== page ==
Washington: Wyeth Pharmaceuticals has pleaded guilty to misbranding a drug that prevents the rejection of organ transplants and agreed to pay USD 490.9 million, the US Justice Department said on Wednesday.
The USD 490.9 million will resolve Wyeth's criminal and civil liability stemming from the unlawful marketing of the prescription drug Rapamune for uses not approved as safe and effective by the US Food and Drug Administration.
Wyeth was acquired by US drug giant Pfizer in 2009.
In 1999, Wyeth received approval from the FDA for Rapamune use in renal, or kidney, transplant patients. The immunosuppressive drug prevents the body's immune system from rejecting a transplanted organ.
Wyeth was accused of training its Rapamune sales force in the United States to promote the use of the drug in non-renal organ transplants and encouraged them to offer financial incentives to target all types of transplant patients to boost sales.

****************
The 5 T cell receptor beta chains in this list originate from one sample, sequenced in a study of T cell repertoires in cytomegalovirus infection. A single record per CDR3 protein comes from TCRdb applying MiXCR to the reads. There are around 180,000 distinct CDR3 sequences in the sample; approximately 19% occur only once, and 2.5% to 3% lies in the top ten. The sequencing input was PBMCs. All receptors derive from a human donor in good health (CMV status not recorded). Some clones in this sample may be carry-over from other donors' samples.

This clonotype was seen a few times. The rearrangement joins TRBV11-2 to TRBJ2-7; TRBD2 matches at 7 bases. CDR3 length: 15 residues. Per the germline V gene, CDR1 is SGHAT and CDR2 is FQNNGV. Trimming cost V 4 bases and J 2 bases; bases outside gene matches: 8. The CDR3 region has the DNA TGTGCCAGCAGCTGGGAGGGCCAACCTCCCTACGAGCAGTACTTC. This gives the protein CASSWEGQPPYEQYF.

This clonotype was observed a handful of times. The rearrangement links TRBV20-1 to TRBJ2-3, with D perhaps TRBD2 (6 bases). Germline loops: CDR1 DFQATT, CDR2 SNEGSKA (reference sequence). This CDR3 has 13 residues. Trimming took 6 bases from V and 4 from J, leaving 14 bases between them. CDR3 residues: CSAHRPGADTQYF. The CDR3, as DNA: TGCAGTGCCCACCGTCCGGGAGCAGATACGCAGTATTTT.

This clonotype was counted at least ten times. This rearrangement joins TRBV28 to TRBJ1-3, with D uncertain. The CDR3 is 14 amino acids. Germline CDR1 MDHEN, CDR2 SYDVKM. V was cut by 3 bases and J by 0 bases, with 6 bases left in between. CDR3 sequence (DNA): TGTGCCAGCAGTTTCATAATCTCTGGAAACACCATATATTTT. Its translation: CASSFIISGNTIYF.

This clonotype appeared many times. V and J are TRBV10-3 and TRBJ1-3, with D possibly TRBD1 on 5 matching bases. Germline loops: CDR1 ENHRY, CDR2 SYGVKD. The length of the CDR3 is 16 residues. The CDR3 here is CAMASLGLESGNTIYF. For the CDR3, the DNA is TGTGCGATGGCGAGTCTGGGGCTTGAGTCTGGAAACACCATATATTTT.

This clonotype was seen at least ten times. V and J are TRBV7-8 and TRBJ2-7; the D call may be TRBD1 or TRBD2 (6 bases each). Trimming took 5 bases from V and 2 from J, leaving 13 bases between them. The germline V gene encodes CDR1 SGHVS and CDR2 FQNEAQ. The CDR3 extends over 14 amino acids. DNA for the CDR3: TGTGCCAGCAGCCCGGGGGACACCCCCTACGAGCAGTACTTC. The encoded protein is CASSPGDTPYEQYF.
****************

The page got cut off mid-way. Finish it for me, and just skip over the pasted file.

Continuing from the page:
The FDA had not authorised the so-called "off-label" uses.
"This was a systemic, corporate effort to seek profit over safety. Companies that ignore compliance with FDA regulations will face criminal prosecution and stiff penalties," Sanford Coats, US attorney for the Western District of Oklahoma, said in a statement.
Wyeth pleaded guilty to a criminal a misbranding violation and has agreed to pay a criminal fine and forfeiture totalling USD 233.5 million, the Justice Department said.
The company, under a plea agreement that has been accepted by the US District Court in Oklahoma City, also has agreed to pay a criminal fine of USD 157.58 million and forfeit assets of USD 76 million.
First Published: Wednesday, July 31, 2013, 09:39